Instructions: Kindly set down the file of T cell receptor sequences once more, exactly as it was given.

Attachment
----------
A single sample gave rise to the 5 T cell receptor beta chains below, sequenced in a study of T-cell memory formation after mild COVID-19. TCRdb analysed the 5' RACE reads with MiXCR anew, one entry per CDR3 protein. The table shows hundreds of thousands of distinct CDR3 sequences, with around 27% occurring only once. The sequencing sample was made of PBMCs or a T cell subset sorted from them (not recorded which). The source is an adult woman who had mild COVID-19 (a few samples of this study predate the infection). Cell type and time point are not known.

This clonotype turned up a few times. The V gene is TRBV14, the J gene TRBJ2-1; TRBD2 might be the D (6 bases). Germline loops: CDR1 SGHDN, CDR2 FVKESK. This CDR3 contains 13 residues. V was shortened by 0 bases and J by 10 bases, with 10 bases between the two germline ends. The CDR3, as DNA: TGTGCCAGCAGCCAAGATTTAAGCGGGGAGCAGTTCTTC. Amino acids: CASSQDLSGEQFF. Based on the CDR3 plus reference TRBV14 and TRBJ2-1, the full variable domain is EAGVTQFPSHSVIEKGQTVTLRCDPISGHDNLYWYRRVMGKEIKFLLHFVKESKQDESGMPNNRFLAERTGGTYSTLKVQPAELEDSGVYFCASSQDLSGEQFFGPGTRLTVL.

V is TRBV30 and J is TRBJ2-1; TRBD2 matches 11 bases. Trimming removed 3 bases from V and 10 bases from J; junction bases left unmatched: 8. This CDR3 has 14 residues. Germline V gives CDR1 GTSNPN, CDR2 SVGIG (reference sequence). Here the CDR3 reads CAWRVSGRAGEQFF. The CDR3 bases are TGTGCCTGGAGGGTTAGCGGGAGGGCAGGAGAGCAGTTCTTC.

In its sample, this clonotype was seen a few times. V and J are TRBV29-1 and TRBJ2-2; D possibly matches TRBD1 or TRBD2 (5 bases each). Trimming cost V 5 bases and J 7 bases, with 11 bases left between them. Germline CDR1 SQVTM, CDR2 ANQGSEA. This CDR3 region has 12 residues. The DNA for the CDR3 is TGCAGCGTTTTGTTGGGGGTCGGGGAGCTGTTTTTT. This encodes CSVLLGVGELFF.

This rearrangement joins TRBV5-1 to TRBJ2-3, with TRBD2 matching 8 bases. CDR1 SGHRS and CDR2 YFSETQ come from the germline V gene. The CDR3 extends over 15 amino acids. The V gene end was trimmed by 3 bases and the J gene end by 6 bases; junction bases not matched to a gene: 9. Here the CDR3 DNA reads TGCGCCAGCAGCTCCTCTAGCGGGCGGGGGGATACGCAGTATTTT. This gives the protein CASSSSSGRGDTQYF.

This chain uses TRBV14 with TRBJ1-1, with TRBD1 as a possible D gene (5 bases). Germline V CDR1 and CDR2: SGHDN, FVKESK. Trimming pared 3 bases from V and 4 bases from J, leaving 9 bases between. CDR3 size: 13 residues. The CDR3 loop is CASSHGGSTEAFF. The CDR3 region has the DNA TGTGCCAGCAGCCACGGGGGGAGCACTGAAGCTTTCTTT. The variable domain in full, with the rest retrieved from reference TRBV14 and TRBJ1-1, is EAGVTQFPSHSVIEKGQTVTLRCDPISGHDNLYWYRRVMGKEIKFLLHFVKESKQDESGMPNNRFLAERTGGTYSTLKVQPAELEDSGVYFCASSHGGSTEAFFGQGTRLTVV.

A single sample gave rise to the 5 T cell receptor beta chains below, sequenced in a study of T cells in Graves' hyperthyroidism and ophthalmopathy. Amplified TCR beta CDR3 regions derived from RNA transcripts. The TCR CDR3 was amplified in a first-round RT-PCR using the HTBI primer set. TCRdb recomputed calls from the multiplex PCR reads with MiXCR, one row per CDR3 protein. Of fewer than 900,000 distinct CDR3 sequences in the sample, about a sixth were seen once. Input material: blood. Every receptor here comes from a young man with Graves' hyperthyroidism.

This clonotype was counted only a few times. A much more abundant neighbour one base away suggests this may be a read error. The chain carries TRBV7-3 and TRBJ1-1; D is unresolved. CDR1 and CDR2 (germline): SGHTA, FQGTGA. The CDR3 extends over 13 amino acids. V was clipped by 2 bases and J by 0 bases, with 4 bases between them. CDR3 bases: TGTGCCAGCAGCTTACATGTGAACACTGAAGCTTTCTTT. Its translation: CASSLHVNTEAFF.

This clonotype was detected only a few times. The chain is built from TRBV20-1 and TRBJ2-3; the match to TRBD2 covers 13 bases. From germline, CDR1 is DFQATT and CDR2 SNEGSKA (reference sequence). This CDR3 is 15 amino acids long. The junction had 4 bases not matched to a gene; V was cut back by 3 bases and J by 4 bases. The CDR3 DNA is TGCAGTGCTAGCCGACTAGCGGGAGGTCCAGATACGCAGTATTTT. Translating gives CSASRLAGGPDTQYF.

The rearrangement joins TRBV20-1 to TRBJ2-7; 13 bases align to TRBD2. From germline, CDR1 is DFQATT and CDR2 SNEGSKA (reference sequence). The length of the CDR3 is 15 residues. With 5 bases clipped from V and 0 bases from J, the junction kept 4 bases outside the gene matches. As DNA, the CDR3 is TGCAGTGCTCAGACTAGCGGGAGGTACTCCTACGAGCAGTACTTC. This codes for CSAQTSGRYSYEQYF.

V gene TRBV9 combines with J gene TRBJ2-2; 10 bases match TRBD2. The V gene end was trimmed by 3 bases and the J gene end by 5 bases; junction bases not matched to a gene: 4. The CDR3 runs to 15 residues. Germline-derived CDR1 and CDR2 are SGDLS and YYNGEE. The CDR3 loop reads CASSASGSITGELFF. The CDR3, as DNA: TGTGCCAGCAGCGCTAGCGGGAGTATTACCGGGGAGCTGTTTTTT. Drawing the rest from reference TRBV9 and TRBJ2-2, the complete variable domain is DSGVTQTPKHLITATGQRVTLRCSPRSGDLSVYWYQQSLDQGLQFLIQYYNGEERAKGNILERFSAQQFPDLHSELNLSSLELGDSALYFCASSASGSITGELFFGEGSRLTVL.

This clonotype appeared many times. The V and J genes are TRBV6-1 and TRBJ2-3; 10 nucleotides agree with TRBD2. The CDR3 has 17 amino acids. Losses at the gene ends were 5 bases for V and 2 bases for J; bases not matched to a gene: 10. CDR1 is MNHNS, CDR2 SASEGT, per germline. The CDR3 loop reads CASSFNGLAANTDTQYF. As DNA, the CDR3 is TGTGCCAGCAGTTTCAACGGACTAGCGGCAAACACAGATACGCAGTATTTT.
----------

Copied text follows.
A single sample gave rise to the 5 T cell receptor beta chains below, sequenced in a study of T-cell memory formation after mild COVID-19. TCRdb analysed the 5' RACE reads with MiXCR anew, one entry per CDR3 protein. The table shows hundreds of thousands of distinct CDR3 sequences, with around 27% occurring only once. The sequencing sample was made of PBMCs or a T cell subset sorted from them (not recorded which). The source is an adult woman who had mild COVID-19 (a few samples of this study predate the infection). Cell type and time point are not known.

This clonotype turned up a few times. The V gene is TRBV14, the J gene TRBJ2-1; TRBD2 might be the D (6 bases). Germline loops: CDR1 SGHDN, CDR2 FVKESK. This CDR3 contains 13 residues. V was shortened by 0 bases and J by 10 bases, with 10 bases between the two germline ends. The CDR3, as DNA: TGTGCCAGCAGCCAAGATTTAAGCGGGGAGCAGTTCTTC. Amino acids: CASSQDLSGEQFF. Based on the CDR3 plus reference TRBV14 and TRBJ2-1, the full variable domain is EAGVTQFPSHSVIEKGQTVTLRCDPISGHDNLYWYRRVMGKEIKFLLHFVKESKQDESGMPNNRFLAERTGGTYSTLKVQPAELEDSGVYFCASSQDLSGEQFFGPGTRLTVL.

V is TRBV30 and J is TRBJ2-1; TRBD2 matches 11 bases. Trimming removed 3 bases from V and 10 bases from J; junction bases left unmatched: 8. This CDR3 has 14 residues. Germline V gives CDR1 GTSNPN, CDR2 SVGIG (reference sequence). Here the CDR3 reads CAWRVSGRAGEQFF. The CDR3 bases are TGTGCCTGGAGGGTTAGCGGGAGGGCAGGAGAGCAGTTCTTC.

In its sample, this clonotype was seen a few times. V and J are TRBV29-1 and TRBJ2-2; D possibly matches TRBD1 or TRBD2 (5 bases each). Trimming cost V 5 bases and J 7 bases, with 11 bases left between them. Germline CDR1 SQVTM, CDR2 ANQGSEA. This CDR3 region has 12 residues. The DNA for the CDR3 is TGCAGCGTTTTGTTGGGGGTCGGGGAGCTGTTTTTT. This encodes CSVLLGVGELFF.

This rearrangement joins TRBV5-1 to TRBJ2-3, with TRBD2 matching 8 bases. CDR1 SGHRS and CDR2 YFSETQ come from the germline V gene. The CDR3 extends over 15 amino acids. The V gene end was trimmed by 3 bases and the J gene end by 6 bases; junction bases not matched to a gene: 9. Here the CDR3 DNA reads TGCGCCAGCAGCTCCTCTAGCGGGCGGGGGGATACGCAGTATTTT. This gives the protein CASSSSSGRGDTQYF.

This chain uses TRBV14 with TRBJ1-1, with TRBD1 as a possible D gene (5 bases). Germline V CDR1 and CDR2: SGHDN, FVKESK. Trimming pared 3 bases from V and 4 bases from J, leaving 9 bases between. CDR3 size: 13 residues. The CDR3 loop is CASSHGGSTEAFF. The CDR3 region has the DNA TGTGCCAGCAGCCACGGGGGGAGCACTGAAGCTTTCTTT. The variable domain in full, with the rest retrieved from reference TRBV14 and TRBJ1-1, is EAGVTQFPSHSVIEKGQTVTLRCDPISGHDNLYWYRRVMGKEIKFLLHFVKESKQDESGMPNNRFLAERTGGTYSTLKVQPAELEDSGVYFCASSHGGSTEAFFGQGTRLTVV.

A single sample gave rise to the 5 T cell receptor beta chains below, sequenced in a study of T cells in Graves' hyperthyroidism and ophthalmopathy. Amplified TCR beta CDR3 regions derived from RNA transcripts. The TCR CDR3 was amplified in a first-round RT-PCR using the HTBI primer set. TCRdb recomputed calls from the multiplex PCR reads with MiXCR, one row per CDR3 protein. Of fewer than 900,000 distinct CDR3 sequences in the sample, about a sixth were seen once. Input material: blood. Every receptor here comes from a young man with Graves' hyperthyroidism.

This clonotype was counted only a few times. A much more abundant neighbour one base away suggests this may be a read error. The chain carries TRBV7-3 and TRBJ1-1; D is unresolved. CDR1 and CDR2 (germline): SGHTA, FQGTGA. The CDR3 extends over 13 amino acids. V was clipped by 2 bases and J by 0 bases, with 4 bases between them. CDR3 bases: TGTGCCAGCAGCTTACATGTGAACACTGAAGCTTTCTTT. Its translation: CASSLHVNTEAFF.

This clonotype was detected only a few times. The chain is built from TRBV20-1 and TRBJ2-3; the match to TRBD2 covers 13 bases. From germline, CDR1 is DFQATT and CDR2 SNEGSKA (reference sequence). This CDR3 is 15 amino acids long. The junction had 4 bases not matched to a gene; V was cut back by 3 bases and J by 4 bases. The CDR3 DNA is TGCAGTGCTAGCCGACTAGCGGGAGGTCCAGATACGCAGTATTTT. Translating gives CSASRLAGGPDTQYF.

The rearrangement joins TRBV20-1 to TRBJ2-7; 13 bases align to TRBD2. From germline, CDR1 is DFQATT and CDR2 SNEGSKA (reference sequence). The length of the CDR3 is 15 residues. With 5 bases clipped from V and 0 bases from J, the junction kept 4 bases outside the gene matches. As DNA, the CDR3 is TGCAGTGCTCAGACTAGCGGGAGGTACTCCTACGAGCAGTACTTC. This codes for CSAQTSGRYSYEQYF.

V gene TRBV9 combines with J gene TRBJ2-2; 10 bases match TRBD2. The V gene end was trimmed by 3 bases and the J gene end by 5 bases; junction bases not matched to a gene: 4. The CDR3 runs to 15 residues. Germline-derived CDR1 and CDR2 are SGDLS and YYNGEE. The CDR3 loop reads CASSASGSITGELFF. The CDR3, as DNA: TGTGCCAGCAGCGCTAGCGGGAGTATTACCGGGGAGCTGTTTTTT. Drawing the rest from reference TRBV9 and TRBJ2-2, the complete variable domain is DSGVTQTPKHLITATGQRVTLRCSPRSGDLSVYWYQQSLDQGLQFLIQYYNGEERAKGNILERFSAQQFPDLHSELNLSSLELGDSALYFCASSASGSITGELFFGEGSRLTVL.

This clonotype appeared many times. The V and J genes are TRBV6-1 and TRBJ2-3; 10 nucleotides agree with TRBD2. The CDR3 has 17 amino acids. Losses at the gene ends were 5 bases for V and 2 bases for J; bases not matched to a gene: 10. CDR1 is MNHNS, CDR2 SASEGT, per germline. The CDR3 loop reads CASSFNGLAANTDTQYF. As DNA, the CDR3 is TGTGCCAGCAGTTTCAACGGACTAGCGGCAAACACAGATACGCAGTATTTT.